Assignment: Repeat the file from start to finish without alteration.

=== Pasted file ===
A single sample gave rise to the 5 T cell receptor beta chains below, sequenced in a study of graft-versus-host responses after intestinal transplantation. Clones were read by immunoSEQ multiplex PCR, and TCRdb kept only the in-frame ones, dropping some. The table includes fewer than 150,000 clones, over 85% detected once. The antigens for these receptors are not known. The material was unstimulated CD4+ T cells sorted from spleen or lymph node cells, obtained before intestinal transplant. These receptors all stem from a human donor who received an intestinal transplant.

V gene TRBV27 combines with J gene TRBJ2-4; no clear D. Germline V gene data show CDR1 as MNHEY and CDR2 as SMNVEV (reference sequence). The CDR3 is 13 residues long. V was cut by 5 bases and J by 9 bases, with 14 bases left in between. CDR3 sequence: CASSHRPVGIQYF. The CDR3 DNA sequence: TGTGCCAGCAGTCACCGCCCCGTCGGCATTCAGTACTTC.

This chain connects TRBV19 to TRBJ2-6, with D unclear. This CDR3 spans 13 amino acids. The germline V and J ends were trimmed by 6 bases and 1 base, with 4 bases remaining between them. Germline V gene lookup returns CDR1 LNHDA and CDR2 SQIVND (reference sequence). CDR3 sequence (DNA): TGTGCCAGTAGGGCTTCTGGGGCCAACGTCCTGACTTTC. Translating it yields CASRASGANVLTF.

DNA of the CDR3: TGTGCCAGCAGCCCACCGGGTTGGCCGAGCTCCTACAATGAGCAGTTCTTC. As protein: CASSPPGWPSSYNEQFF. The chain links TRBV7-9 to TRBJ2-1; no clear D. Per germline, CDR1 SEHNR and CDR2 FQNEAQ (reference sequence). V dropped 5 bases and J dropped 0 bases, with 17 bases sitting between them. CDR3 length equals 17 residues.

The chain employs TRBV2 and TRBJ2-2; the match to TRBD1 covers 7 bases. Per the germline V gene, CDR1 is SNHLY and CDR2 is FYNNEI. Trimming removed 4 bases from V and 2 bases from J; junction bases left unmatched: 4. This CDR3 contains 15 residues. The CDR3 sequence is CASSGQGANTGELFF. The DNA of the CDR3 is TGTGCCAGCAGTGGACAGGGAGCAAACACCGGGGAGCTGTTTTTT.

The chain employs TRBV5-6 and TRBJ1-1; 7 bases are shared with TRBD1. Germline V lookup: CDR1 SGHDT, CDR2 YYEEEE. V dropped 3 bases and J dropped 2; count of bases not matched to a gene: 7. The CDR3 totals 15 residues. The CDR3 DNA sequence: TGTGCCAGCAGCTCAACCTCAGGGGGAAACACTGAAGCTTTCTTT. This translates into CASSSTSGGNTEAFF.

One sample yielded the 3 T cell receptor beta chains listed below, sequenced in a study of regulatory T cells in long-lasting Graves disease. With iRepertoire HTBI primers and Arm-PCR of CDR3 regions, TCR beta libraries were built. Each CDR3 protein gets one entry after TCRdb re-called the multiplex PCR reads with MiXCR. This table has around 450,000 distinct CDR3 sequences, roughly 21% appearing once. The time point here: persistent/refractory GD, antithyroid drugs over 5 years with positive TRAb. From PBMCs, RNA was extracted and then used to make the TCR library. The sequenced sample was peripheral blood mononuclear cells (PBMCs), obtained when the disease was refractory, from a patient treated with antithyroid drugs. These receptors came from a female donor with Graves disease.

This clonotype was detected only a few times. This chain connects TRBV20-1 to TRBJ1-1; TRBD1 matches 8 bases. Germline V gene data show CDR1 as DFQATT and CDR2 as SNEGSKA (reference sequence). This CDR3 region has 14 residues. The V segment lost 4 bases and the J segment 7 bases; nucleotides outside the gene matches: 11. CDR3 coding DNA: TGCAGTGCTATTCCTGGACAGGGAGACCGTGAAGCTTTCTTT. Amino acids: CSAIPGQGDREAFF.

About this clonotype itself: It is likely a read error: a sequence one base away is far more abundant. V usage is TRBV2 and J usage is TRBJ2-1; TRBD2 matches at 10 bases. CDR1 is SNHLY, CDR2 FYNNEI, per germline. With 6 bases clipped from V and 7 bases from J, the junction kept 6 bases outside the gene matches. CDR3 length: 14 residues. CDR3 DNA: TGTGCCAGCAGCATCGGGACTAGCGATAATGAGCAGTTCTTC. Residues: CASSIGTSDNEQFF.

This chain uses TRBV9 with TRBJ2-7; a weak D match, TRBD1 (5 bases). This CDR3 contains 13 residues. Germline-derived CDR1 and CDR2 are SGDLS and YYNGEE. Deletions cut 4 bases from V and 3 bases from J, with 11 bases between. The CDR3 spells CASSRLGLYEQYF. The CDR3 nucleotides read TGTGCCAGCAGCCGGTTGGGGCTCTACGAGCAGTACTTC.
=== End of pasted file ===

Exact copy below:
A single sample gave rise to the 5 T cell receptor beta chains below, sequenced in a study of graft-versus-host responses after intestinal transplantation. Clones were read by immunoSEQ multiplex PCR, and TCRdb kept only the in-frame ones, dropping some. The table includes fewer than 150,000 clones, over 85% detected once. The antigens for these receptors are not known. The material was unstimulated CD4+ T cells sorted from spleen or lymph node cells, obtained before intestinal transplant. These receptors all stem from a human donor who received an intestinal transplant.

V gene TRBV27 combines with J gene TRBJ2-4; no clear D. Germline V gene data show CDR1 as MNHEY and CDR2 as SMNVEV (reference sequence). The CDR3 is 13 residues long. V was cut by 5 bases and J by 9 bases, with 14 bases left in between. CDR3 sequence: CASSHRPVGIQYF. The CDR3 DNA sequence: TGTGCCAGCAGTCACCGCCCCGTCGGCATTCAGTACTTC.

This chain connects TRBV19 to TRBJ2-6, with D unclear. This CDR3 spans 13 amino acids. The germline V and J ends were trimmed by 6 bases and 1 base, with 4 bases remaining between them. Germline V gene lookup returns CDR1 LNHDA and CDR2 SQIVND (reference sequence). CDR3 sequence (DNA): TGTGCCAGTAGGGCTTCTGGGGCCAACGTCCTGACTTTC. Translating it yields CASRASGANVLTF.

DNA of the CDR3: TGTGCCAGCAGCCCACCGGGTTGGCCGAGCTCCTACAATGAGCAGTTCTTC. As protein: CASSPPGWPSSYNEQFF. The chain links TRBV7-9 to TRBJ2-1; no clear D. Per germline, CDR1 SEHNR and CDR2 FQNEAQ (reference sequence). V dropped 5 bases and J dropped 0 bases, with 17 bases sitting between them. CDR3 length equals 17 residues.

The chain employs TRBV2 and TRBJ2-2; the match to TRBD1 covers 7 bases. Per the germline V gene, CDR1 is SNHLY and CDR2 is FYNNEI. Trimming removed 4 bases from V and 2 bases from J; junction bases left unmatched: 4. This CDR3 contains 15 residues. The CDR3 sequence is CASSGQGANTGELFF. The DNA of the CDR3 is TGTGCCAGCAGTGGACAGGGAGCAAACACCGGGGAGCTGTTTTTT.

The chain employs TRBV5-6 and TRBJ1-1; 7 bases are shared with TRBD1. Germline V lookup: CDR1 SGHDT, CDR2 YYEEEE. V dropped 3 bases and J dropped 2; count of bases not matched to a gene: 7. The CDR3 totals 15 residues. The CDR3 DNA sequence: TGTGCCAGCAGCTCAACCTCAGGGGGAAACACTGAAGCTTTCTTT. This translates into CASSSTSGGNTEAFF.

One sample yielded the 3 T cell receptor beta chains listed below, sequenced in a study of regulatory T cells in long-lasting Graves disease. With iRepertoire HTBI primers and Arm-PCR of CDR3 regions, TCR beta libraries were built. Each CDR3 protein gets one entry after TCRdb re-called the multiplex PCR reads with MiXCR. This table has around 450,000 distinct CDR3 sequences, roughly 21% appearing once. The time point here: persistent/refractory GD, antithyroid drugs over 5 years with positive TRAb. From PBMCs, RNA was extracted and then used to make the TCR library. The sequenced sample was peripheral blood mononuclear cells (PBMCs), obtained when the disease was refractory, from a patient treated with antithyroid drugs. These receptors came from a female donor with Graves disease.

This clonotype was detected only a few times. This chain connects TRBV20-1 to TRBJ1-1; TRBD1 matches 8 bases. Germline V gene data show CDR1 as DFQATT and CDR2 as SNEGSKA (reference sequence). This CDR3 region has 14 residues. The V segment lost 4 bases and the J segment 7 bases; nucleotides outside the gene matches: 11. CDR3 coding DNA: TGCAGTGCTATTCCTGGACAGGGAGACCGTGAAGCTTTCTTT. Amino acids: CSAIPGQGDREAFF.

About this clonotype itself: It is likely a read error: a sequence one base away is far more abundant. V usage is TRBV2 and J usage is TRBJ2-1; TRBD2 matches at 10 bases. CDR1 is SNHLY, CDR2 FYNNEI, per germline. With 6 bases clipped from V and 7 bases from J, the junction kept 6 bases outside the gene matches. CDR3 length: 14 residues. CDR3 DNA: TGTGCCAGCAGCATCGGGACTAGCGATAATGAGCAGTTCTTC. Residues: CASSIGTSDNEQFF.

This chain uses TRBV9 with TRBJ2-7; a weak D match, TRBD1 (5 bases). This CDR3 contains 13 residues. Germline-derived CDR1 and CDR2 are SGDLS and YYNGEE. Deletions cut 4 bases from V and 3 bases from J, with 11 bases between. The CDR3 spells CASSRLGLYEQYF. The CDR3 nucleotides read TGTGCCAGCAGCCGGTTGGGGCTCTACGAGCAGTACTTC.